Arts

12:18am

Wed April 9, 2014
Food

Some Appetizing Nibbles For Pre-Seder Snacking

Originally published on Wed April 9, 2014 2:38 pm

A spread of Passover snacks
Deena Prichep for NPR

The Passover Seder is usually described as a ceremonial meal: Participants sit down to a set of ritualized foods and tell the story of the exodus from Egypt. But more than just tell it, Jews are bidden to relive it. We engage in ritual and discussion and debate, until each of us feels that we've made a journey ourselves. It's a singular, time-stopping evening. But it can take a very long time.

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5:55pm

Tue April 8, 2014
Author Interviews

In This 'Almanac,' Fiction Makes The Best Time Machine

Originally published on Wed April 9, 2014 5:24 am

Courtesy of Tor

From Back to the Future to The Twilight Zone and Doctor Who, the theme of time travel is timeless on the screen and on the page. What is it about time travel that's so darn appealing?

"We all have this idea in our heads that, if only I had said this, if only I had done that — we all want to go back and do something," says Ann VanderMeer. She and her husband Jeff are the editors of the new Time Traveler's Almanac, a giant compilation of time travel stories ranging from classic to very, very modern.

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2:45pm

Tue April 8, 2014
Code Switch

Coming Out In Basketball: How Brittney Griner Found 'A Place Of Peace'

Originally published on Wed April 9, 2014 5:24 am

Brittney Griner puts up a shot against Japan during a 2013 preseason WNBA game in Phoenix.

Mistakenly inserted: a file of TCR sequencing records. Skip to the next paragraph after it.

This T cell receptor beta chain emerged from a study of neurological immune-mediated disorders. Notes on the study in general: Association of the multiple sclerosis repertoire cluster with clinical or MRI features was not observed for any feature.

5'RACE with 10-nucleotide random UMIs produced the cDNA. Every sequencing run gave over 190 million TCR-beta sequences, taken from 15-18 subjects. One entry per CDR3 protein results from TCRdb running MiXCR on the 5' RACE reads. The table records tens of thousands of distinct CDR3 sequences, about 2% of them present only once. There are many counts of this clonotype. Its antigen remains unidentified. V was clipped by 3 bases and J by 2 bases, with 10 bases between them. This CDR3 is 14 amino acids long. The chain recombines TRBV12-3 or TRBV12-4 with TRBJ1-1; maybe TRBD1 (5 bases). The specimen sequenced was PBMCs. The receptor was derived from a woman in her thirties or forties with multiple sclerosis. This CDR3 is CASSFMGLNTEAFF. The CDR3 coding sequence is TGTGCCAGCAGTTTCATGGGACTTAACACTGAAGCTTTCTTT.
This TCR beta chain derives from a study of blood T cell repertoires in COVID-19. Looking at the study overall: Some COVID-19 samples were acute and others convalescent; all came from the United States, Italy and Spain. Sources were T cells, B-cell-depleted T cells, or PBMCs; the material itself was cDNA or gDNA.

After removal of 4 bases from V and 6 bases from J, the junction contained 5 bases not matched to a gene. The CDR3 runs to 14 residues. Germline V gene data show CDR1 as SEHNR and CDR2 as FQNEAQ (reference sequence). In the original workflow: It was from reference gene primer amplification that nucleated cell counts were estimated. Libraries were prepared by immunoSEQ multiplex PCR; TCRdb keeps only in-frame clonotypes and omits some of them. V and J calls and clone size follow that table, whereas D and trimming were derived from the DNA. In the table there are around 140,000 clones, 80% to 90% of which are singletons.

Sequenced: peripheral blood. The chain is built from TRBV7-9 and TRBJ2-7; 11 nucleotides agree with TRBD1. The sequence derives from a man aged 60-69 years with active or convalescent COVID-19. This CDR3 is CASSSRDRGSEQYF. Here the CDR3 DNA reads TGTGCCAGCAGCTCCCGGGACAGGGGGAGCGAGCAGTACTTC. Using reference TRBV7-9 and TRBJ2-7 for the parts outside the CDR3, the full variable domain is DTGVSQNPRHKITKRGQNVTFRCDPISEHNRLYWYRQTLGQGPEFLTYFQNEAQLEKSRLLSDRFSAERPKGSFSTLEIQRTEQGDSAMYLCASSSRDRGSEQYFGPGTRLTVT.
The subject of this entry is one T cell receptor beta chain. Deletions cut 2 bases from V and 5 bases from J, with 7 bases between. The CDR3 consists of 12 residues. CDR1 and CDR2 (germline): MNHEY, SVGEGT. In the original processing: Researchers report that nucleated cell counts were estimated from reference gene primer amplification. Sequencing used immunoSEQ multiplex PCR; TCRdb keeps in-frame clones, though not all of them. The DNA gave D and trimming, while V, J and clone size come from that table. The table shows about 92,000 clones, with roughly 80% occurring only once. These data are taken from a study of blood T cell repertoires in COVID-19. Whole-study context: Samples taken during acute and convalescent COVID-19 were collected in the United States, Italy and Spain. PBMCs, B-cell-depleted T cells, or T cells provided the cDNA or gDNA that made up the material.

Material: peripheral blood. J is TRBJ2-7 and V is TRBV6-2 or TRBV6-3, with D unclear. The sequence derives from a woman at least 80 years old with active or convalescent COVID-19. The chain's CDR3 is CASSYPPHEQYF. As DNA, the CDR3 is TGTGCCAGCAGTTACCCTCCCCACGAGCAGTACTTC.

Christian Petersen Getty Images

Brittney Griner is 23 years old, 6 feet 8 inches tall and one of the best female basketball players in the world. She was the WNBA top draft pick last year, and in college she set records for the most blocked shots in a season and the most career blocks in history — for male and female players. She's so good that the owner of a men's team — the Dallas Mavericks — has said he'd recruit her.

Now, Griner is also an author. She's co-written a new memoir, In My Skin, in which she describes being bullied and taunted as a kid for her height and athleticism.

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2:06pm

Tue April 8, 2014
Television

'Parenthood' Is Hard, But NBC Gets This Family Drama Right

Originally published on Tue April 8, 2014 4:41 pm

Family dramas have always been one of television's most difficult genres to do properly, without getting too sweet, too overwrought, or too predictable — but NBC's Parenthood finds the right balance. Above, Ray Romano as Hank, Mae Whitman as Amber, and Lauren Graham as Sarah.
Colleen Hayes NBC

During a recent Fresh Air review of the CBS series The Good Wife, I referred to it as one of my "go-to" shows whenever anyone asks me to name a drama series on broadcast TV that's as good as the ones on cable these days. Ever since, I've wanted to give equal time to my other go-to choice. That show, now winding up its fifth season, is NBC's Parenthood.

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2:06pm

Tue April 8, 2014
Author Interviews

A Nonbeliever Tries To Make Sense Of The Visions She Had As A Teen

Originally published on Tue April 8, 2014 2:35 pm

In her memoir Living With a Wild God, Barbara Ehrenreich describes the mystical visions she had as a teenager.